Recently, China's township and village enterprises (TVEs) have been receiving increasing attention in academic discussion (Byrd and Lin, 1990). The gross value of output by TVEs has been growing at an annual rate of around 30% since 1980 and has surpassed that of state-owned enterprises since 1994. In 1995, the gross value of output produced by TVEs accounted for 36% of total industrial output (CSY, 1996, pp. 389, 401).
The TVEs deserve an extensive study not only because of their rapid growth rate but also because of their unique nature. The latter probably is more important academically to development economists. While the rural industry also exists in some other developing economies, noticeably in South Korea and Taiwan, China's TVEs are unique because of their special community ties. Many previous studies about China's TVEs focus on their unconventionally defined property rights (Chang and Wen, 1997). These studies debate whether the TVEs are owned by the township and village governments or by communities (Weitzman and Xu, 1994; Chang and Wang, 1995). Because of the TVEs' unique community ties, China's rural industrialization possesses some interesting features that have been overlooked in the previous economic literature.
One of the interesting features is the policy to subsidize local agriculture with profits made by TVEs (yi gong bu nong zhengce or SLAWP). Notice that our discussion refers only to TVEs that are truly collectively owned by members of a township or a village, not to some de facto private rural enterprises. (The de facto private rural enterprises are not subject to the SLAWP policy.) Although agricultural subsidies also exist in most developed countries, they are quite different from the SLAWP policy in China. First, agricultural subsidies in developed countries did not exist until the late period of industrialization, but the SLAWP policy in China took place at the very beginning of the rural industrialization process. Second, agricultural subsidies in developed countries are usually a national policy carried out by the state. In China, the SLAWP policy is more a community behavior, quite often voluntarily carried out by communities.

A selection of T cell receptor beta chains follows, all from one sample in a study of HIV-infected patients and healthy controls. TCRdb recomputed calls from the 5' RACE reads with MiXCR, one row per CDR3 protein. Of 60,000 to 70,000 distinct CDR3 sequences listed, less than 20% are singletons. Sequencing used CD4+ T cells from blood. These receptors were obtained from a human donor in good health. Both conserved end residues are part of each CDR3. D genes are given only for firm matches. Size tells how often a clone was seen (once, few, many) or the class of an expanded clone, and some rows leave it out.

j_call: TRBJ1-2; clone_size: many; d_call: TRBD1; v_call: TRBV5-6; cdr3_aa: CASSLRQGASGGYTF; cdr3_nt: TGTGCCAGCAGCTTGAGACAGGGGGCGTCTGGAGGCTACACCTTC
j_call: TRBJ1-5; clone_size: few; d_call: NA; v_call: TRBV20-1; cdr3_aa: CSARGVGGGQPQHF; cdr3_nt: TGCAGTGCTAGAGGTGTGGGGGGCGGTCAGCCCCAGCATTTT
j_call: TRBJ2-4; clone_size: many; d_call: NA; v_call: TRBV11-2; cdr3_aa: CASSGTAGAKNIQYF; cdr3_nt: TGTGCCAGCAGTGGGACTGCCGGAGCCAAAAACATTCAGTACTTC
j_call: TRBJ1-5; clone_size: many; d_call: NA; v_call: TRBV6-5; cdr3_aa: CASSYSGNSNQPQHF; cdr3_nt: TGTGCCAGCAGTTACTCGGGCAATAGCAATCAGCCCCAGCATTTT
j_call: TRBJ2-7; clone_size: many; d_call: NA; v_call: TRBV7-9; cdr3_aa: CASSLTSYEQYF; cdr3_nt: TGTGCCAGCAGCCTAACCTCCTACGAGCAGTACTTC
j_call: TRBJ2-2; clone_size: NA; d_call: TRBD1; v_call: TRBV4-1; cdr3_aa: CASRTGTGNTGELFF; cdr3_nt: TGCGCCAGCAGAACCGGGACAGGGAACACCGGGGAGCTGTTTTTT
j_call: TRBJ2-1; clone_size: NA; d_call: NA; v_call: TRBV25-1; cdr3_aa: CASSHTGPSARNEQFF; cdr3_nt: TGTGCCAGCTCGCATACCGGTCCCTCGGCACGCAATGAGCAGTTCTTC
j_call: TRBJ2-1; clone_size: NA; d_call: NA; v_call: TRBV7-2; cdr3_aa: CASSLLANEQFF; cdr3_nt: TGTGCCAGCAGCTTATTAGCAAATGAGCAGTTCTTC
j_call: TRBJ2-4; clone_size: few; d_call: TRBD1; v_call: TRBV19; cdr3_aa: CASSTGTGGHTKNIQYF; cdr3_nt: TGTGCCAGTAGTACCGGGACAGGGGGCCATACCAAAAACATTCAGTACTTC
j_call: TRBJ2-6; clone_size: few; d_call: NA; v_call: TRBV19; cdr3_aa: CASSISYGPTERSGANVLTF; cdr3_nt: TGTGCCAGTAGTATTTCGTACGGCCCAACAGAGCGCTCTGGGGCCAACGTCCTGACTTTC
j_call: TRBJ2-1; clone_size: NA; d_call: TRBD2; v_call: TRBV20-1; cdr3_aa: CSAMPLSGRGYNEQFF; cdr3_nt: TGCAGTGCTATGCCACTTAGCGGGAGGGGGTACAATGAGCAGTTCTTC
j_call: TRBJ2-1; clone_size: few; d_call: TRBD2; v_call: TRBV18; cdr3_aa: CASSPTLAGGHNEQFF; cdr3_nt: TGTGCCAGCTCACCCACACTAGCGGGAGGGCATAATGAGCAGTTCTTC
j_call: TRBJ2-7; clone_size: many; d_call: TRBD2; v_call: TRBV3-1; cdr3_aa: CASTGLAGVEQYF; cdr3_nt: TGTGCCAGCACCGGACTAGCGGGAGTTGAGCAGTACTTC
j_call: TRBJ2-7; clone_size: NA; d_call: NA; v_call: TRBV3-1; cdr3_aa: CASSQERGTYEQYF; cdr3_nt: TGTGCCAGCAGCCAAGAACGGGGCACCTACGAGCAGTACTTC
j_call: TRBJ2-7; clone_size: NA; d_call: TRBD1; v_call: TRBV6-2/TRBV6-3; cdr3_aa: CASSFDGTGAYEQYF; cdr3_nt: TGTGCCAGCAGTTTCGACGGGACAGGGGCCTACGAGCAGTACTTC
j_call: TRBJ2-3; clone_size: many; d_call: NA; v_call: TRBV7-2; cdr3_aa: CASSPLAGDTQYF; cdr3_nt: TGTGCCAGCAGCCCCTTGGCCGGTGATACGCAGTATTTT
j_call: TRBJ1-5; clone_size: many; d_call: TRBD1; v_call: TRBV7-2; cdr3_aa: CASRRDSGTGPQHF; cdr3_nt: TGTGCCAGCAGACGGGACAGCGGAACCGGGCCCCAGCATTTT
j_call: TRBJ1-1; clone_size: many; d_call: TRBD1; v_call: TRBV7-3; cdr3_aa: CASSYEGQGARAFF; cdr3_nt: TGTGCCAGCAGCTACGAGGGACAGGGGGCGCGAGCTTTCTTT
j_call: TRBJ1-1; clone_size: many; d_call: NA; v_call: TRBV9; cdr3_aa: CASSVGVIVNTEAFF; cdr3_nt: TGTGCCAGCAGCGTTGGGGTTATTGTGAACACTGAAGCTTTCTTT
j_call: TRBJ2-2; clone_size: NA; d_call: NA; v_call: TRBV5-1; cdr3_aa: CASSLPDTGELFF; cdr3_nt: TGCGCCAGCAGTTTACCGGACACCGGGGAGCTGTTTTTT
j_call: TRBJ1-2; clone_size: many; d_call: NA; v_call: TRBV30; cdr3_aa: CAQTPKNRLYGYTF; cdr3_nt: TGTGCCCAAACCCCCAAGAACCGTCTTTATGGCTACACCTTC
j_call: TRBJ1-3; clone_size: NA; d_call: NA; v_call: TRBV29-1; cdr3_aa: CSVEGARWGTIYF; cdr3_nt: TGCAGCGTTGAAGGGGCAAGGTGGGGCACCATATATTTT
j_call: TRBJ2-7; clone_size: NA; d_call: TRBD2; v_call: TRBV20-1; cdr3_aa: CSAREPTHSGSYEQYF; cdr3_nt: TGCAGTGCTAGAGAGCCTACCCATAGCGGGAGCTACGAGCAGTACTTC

The SLAWP policy is an interesting phenomenon from the economic and institutional evolution out of China's dual economy. The [TABULAR DATA FOR TABLE 1 OMITTED] classical dual economy model is typically a case of dichotomy that has two separate and often conflicting sectors located separately in urban and rural areas. Yet, in this Chinese model of dual economy, agriculture and industry are located in the same rural communities and have attempted to accommodate each other at an early development stage with the help of the SLAWP policy. This paper discusses the SLAWP policy and explores its nature and significance in the context of China's rural industrialization.
II. THE SLAWP POLICY
The SLAWP policy has a long history. Since the 1960s, industrial enterprises owned by then Communes and Production Brigades started to contribute a part of their pre- and after- tax profits to the farming sector in their own community. The practice became more common as these Commune and Brigade Enterprises (CBEs) later transformed into TVEs after the Commune system was dismantled in the early 1980s. During the period 1978-1987, TVEs contributed 72.8 billion yuan out of their after-tax profits to agriculture in the forms of direct income transfers to farmers, financing of various rural operations, and investment in rural infrastructures (Table 1). According to Huang et al. (1988), the cumulative sum of capital contributed by TVEs and used in farming production amounted to 13.5 billion yuan during the period 1978-1985. This amount equals half the total state-financed investment in basic agricultural construction during the same time period.
China's State Council issued Decree No. 59 in 1990, which stipulates that TVEs have the obligation to subsidize the farming sector, although the decree also sets a ceiling for the subsidy. …